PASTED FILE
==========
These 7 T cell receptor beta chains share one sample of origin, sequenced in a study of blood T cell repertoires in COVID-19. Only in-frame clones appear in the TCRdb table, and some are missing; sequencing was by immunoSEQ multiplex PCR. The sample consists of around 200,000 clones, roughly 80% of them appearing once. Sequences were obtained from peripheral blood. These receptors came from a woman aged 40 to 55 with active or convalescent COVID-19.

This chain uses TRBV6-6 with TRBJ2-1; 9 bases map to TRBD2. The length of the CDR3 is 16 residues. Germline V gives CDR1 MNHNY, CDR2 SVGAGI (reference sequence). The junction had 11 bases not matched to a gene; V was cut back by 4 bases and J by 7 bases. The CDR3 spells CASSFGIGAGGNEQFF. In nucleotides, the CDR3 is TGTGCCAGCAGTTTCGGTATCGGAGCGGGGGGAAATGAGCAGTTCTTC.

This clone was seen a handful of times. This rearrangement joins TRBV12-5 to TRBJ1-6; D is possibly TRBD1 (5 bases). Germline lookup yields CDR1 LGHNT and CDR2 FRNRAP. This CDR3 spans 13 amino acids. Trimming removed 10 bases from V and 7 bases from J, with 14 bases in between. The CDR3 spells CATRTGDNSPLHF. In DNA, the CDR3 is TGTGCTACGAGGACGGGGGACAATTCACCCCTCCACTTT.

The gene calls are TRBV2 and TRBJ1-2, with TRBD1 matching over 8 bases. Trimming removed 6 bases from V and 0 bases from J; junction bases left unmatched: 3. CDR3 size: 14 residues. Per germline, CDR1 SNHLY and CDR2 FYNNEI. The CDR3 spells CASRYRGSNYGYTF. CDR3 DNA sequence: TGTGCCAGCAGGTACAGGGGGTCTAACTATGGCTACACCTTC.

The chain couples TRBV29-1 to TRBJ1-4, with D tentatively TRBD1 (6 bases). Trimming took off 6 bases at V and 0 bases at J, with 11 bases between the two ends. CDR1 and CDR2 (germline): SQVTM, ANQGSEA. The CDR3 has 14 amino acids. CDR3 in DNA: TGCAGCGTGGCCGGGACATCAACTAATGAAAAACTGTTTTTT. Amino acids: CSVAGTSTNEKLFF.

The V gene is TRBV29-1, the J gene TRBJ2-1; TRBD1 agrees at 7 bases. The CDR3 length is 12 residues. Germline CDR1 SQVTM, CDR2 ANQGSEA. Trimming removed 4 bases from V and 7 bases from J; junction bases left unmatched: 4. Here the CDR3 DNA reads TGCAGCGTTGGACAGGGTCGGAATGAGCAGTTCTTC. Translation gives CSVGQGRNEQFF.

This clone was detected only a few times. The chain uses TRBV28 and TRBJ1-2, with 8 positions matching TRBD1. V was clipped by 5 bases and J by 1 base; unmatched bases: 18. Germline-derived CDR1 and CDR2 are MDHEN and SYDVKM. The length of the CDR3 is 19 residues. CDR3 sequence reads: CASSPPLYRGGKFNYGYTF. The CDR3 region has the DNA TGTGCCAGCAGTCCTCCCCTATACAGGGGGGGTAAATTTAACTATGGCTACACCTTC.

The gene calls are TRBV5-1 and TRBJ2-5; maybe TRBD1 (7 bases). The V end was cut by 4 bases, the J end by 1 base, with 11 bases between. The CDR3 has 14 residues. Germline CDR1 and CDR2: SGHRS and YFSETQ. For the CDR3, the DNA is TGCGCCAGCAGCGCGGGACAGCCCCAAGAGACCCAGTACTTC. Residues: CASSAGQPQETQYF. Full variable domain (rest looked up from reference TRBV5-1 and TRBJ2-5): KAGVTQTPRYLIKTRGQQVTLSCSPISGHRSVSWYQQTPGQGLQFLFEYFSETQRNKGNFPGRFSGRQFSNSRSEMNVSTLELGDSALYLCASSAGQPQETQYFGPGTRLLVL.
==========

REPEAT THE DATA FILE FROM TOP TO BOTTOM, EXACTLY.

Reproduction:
These 7 T cell receptor beta chains share one sample of origin, sequenced in a study of blood T cell repertoires in COVID-19. Only in-frame clones appear in the TCRdb table, and some are missing; sequencing was by immunoSEQ multiplex PCR. The sample consists of around 200,000 clones, roughly 80% of them appearing once. Sequences were obtained from peripheral blood. These receptors came from a woman aged 40 to 55 with active or convalescent COVID-19.

This chain uses TRBV6-6 with TRBJ2-1; 9 bases map to TRBD2. The length of the CDR3 is 16 residues. Germline V gives CDR1 MNHNY, CDR2 SVGAGI (reference sequence). The junction had 11 bases not matched to a gene; V was cut back by 4 bases and J by 7 bases. The CDR3 spells CASSFGIGAGGNEQFF. In nucleotides, the CDR3 is TGTGCCAGCAGTTTCGGTATCGGAGCGGGGGGAAATGAGCAGTTCTTC.

This clone was seen a handful of times. This rearrangement joins TRBV12-5 to TRBJ1-6; D is possibly TRBD1 (5 bases). Germline lookup yields CDR1 LGHNT and CDR2 FRNRAP. This CDR3 spans 13 amino acids. Trimming removed 10 bases from V and 7 bases from J, with 14 bases in between. The CDR3 spells CATRTGDNSPLHF. In DNA, the CDR3 is TGTGCTACGAGGACGGGGGACAATTCACCCCTCCACTTT.

The gene calls are TRBV2 and TRBJ1-2, with TRBD1 matching over 8 bases. Trimming removed 6 bases from V and 0 bases from J; junction bases left unmatched: 3. CDR3 size: 14 residues. Per germline, CDR1 SNHLY and CDR2 FYNNEI. The CDR3 spells CASRYRGSNYGYTF. CDR3 DNA sequence: TGTGCCAGCAGGTACAGGGGGTCTAACTATGGCTACACCTTC.

The chain couples TRBV29-1 to TRBJ1-4, with D tentatively TRBD1 (6 bases). Trimming took off 6 bases at V and 0 bases at J, with 11 bases between the two ends. CDR1 and CDR2 (germline): SQVTM, ANQGSEA. The CDR3 has 14 amino acids. CDR3 in DNA: TGCAGCGTGGCCGGGACATCAACTAATGAAAAACTGTTTTTT. Amino acids: CSVAGTSTNEKLFF.

The V gene is TRBV29-1, the J gene TRBJ2-1; TRBD1 agrees at 7 bases. The CDR3 length is 12 residues. Germline CDR1 SQVTM, CDR2 ANQGSEA. Trimming removed 4 bases from V and 7 bases from J; junction bases left unmatched: 4. Here the CDR3 DNA reads TGCAGCGTTGGACAGGGTCGGAATGAGCAGTTCTTC. Translation gives CSVGQGRNEQFF.

This clone was detected only a few times. The chain uses TRBV28 and TRBJ1-2, with 8 positions matching TRBD1. V was clipped by 5 bases and J by 1 base; unmatched bases: 18. Germline-derived CDR1 and CDR2 are MDHEN and SYDVKM. The length of the CDR3 is 19 residues. CDR3 sequence reads: CASSPPLYRGGKFNYGYTF. The CDR3 region has the DNA TGTGCCAGCAGTCCTCCCCTATACAGGGGGGGTAAATTTAACTATGGCTACACCTTC.

The gene calls are TRBV5-1 and TRBJ2-5; maybe TRBD1 (7 bases). The V end was cut by 4 bases, the J end by 1 base, with 11 bases between. The CDR3 has 14 residues. Germline CDR1 and CDR2: SGHRS and YFSETQ. For the CDR3, the DNA is TGCGCCAGCAGCGCGGGACAGCCCCAAGAGACCCAGTACTTC. Residues: CASSAGQPQETQYF. Full variable domain (rest looked up from reference TRBV5-1 and TRBJ2-5): KAGVTQTPRYLIKTRGQQVTLSCSPISGHRSVSWYQQTPGQGLQFLFEYFSETQRNKGNFPGRFSGRQFSNSRSEMNVSTLELGDSALYLCASSAGQPQETQYFGPGTRLLVL.